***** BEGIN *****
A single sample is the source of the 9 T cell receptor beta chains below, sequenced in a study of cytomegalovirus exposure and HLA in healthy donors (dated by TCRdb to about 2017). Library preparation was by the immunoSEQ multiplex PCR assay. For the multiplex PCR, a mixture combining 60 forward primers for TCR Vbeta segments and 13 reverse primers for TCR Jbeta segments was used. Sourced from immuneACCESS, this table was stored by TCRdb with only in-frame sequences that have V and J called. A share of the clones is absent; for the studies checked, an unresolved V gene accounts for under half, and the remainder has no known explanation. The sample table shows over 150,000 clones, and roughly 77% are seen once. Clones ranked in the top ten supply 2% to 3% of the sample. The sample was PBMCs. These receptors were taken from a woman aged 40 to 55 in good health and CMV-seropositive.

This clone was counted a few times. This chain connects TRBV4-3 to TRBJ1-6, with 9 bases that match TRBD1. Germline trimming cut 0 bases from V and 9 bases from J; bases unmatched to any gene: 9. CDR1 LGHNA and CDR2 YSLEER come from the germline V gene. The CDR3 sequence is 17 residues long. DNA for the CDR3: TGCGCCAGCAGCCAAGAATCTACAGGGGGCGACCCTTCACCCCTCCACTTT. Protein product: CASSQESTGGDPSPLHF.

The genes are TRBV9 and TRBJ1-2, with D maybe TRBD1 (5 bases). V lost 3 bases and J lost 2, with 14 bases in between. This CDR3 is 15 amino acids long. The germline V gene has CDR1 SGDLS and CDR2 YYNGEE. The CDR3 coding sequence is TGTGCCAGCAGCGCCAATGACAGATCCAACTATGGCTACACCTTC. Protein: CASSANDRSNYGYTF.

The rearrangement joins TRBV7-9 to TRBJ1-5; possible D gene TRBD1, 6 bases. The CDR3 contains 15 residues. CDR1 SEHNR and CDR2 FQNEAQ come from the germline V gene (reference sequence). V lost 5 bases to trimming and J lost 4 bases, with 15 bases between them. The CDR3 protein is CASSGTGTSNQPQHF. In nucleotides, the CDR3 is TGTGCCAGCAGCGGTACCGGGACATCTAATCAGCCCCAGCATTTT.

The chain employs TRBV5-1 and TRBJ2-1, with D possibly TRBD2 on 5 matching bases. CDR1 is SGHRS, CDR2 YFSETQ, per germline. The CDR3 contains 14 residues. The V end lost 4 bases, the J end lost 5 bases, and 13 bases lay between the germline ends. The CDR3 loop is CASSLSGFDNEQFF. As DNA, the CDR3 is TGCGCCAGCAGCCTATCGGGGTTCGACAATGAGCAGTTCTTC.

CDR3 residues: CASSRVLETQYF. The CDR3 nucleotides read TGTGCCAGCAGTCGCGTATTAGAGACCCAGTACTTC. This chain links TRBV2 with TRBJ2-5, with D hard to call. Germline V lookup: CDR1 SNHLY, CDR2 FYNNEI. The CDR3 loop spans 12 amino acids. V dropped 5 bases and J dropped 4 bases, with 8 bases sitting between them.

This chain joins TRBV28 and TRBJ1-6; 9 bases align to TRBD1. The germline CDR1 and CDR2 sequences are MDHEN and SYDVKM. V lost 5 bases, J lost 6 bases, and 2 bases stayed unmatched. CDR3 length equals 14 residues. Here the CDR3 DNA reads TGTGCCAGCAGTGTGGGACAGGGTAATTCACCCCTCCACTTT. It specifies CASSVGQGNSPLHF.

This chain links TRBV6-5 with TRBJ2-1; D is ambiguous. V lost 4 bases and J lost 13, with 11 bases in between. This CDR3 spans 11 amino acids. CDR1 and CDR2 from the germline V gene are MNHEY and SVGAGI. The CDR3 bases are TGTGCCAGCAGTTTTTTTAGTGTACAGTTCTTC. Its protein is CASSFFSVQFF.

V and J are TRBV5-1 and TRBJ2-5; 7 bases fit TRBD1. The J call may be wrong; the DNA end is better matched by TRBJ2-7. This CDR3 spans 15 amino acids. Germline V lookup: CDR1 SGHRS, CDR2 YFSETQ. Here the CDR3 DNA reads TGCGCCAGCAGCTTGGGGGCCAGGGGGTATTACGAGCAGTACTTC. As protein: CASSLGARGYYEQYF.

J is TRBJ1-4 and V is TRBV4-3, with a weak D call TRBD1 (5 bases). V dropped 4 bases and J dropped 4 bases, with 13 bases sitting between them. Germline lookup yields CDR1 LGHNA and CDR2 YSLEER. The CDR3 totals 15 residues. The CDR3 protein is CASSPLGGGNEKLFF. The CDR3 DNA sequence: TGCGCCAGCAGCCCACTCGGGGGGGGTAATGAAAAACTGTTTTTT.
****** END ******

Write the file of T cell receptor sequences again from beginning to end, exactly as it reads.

A single sample is the source of the 9 T cell receptor beta chains below, sequenced in a study of cytomegalovirus exposure and HLA in healthy donors (dated by TCRdb to about 2017). Library preparation was by the immunoSEQ multiplex PCR assay. For the multiplex PCR, a mixture combining 60 forward primers for TCR Vbeta segments and 13 reverse primers for TCR Jbeta segments was used. Sourced from immuneACCESS, this table was stored by TCRdb with only in-frame sequences that have V and J called. A share of the clones is absent; for the studies checked, an unresolved V gene accounts for under half, and the remainder has no known explanation. The sample table shows over 150,000 clones, and roughly 77% are seen once. Clones ranked in the top ten supply 2% to 3% of the sample. The sample was PBMCs. These receptors were taken from a woman aged 40 to 55 in good health and CMV-seropositive.

This clone was counted a few times. This chain connects TRBV4-3 to TRBJ1-6, with 9 bases that match TRBD1. Germline trimming cut 0 bases from V and 9 bases from J; bases unmatched to any gene: 9. CDR1 LGHNA and CDR2 YSLEER come from the germline V gene. The CDR3 sequence is 17 residues long. DNA for the CDR3: TGCGCCAGCAGCCAAGAATCTACAGGGGGCGACCCTTCACCCCTCCACTTT. Protein product: CASSQESTGGDPSPLHF.

The genes are TRBV9 and TRBJ1-2, with D maybe TRBD1 (5 bases). V lost 3 bases and J lost 2, with 14 bases in between. This CDR3 is 15 amino acids long. The germline V gene has CDR1 SGDLS and CDR2 YYNGEE. The CDR3 coding sequence is TGTGCCAGCAGCGCCAATGACAGATCCAACTATGGCTACACCTTC. Protein: CASSANDRSNYGYTF.

The rearrangement joins TRBV7-9 to TRBJ1-5; possible D gene TRBD1, 6 bases. The CDR3 contains 15 residues. CDR1 SEHNR and CDR2 FQNEAQ come from the germline V gene (reference sequence). V lost 5 bases to trimming and J lost 4 bases, with 15 bases between them. The CDR3 protein is CASSGTGTSNQPQHF. In nucleotides, the CDR3 is TGTGCCAGCAGCGGTACCGGGACATCTAATCAGCCCCAGCATTTT.

The chain employs TRBV5-1 and TRBJ2-1, with D possibly TRBD2 on 5 matching bases. CDR1 is SGHRS, CDR2 YFSETQ, per germline. The CDR3 contains 14 residues. The V end lost 4 bases, the J end lost 5 bases, and 13 bases lay between the germline ends. The CDR3 loop is CASSLSGFDNEQFF. As DNA, the CDR3 is TGCGCCAGCAGCCTATCGGGGTTCGACAATGAGCAGTTCTTC.

CDR3 residues: CASSRVLETQYF. The CDR3 nucleotides read TGTGCCAGCAGTCGCGTATTAGAGACCCAGTACTTC. This chain links TRBV2 with TRBJ2-5, with D hard to call. Germline V lookup: CDR1 SNHLY, CDR2 FYNNEI. The CDR3 loop spans 12 amino acids. V dropped 5 bases and J dropped 4 bases, with 8 bases sitting between them.

This chain joins TRBV28 and TRBJ1-6; 9 bases align to TRBD1. The germline CDR1 and CDR2 sequences are MDHEN and SYDVKM. V lost 5 bases, J lost 6 bases, and 2 bases stayed unmatched. CDR3 length equals 14 residues. Here the CDR3 DNA reads TGTGCCAGCAGTGTGGGACAGGGTAATTCACCCCTCCACTTT. It specifies CASSVGQGNSPLHF.

This chain links TRBV6-5 with TRBJ2-1; D is ambiguous. V lost 4 bases and J lost 13, with 11 bases in between. This CDR3 spans 11 amino acids. CDR1 and CDR2 from the germline V gene are MNHEY and SVGAGI. The CDR3 bases are TGTGCCAGCAGTTTTTTTAGTGTACAGTTCTTC. Its protein is CASSFFSVQFF.

V and J are TRBV5-1 and TRBJ2-5; 7 bases fit TRBD1. The J call may be wrong; the DNA end is better matched by TRBJ2-7. This CDR3 spans 15 amino acids. Germline V lookup: CDR1 SGHRS, CDR2 YFSETQ. Here the CDR3 DNA reads TGCGCCAGCAGCTTGGGGGCCAGGGGGTATTACGAGCAGTACTTC. As protein: CASSLGARGYYEQYF.

J is TRBJ1-4 and V is TRBV4-3, with a weak D call TRBD1 (5 bases). V dropped 4 bases and J dropped 4 bases, with 13 bases sitting between them. Germline lookup yields CDR1 LGHNA and CDR2 YSLEER. The CDR3 totals 15 residues. The CDR3 protein is CASSPLGGGNEKLFF. The CDR3 DNA sequence: TGCGCCAGCAGCCCACTCGGGGGGGGTAATGAAAAACTGTTTTTT.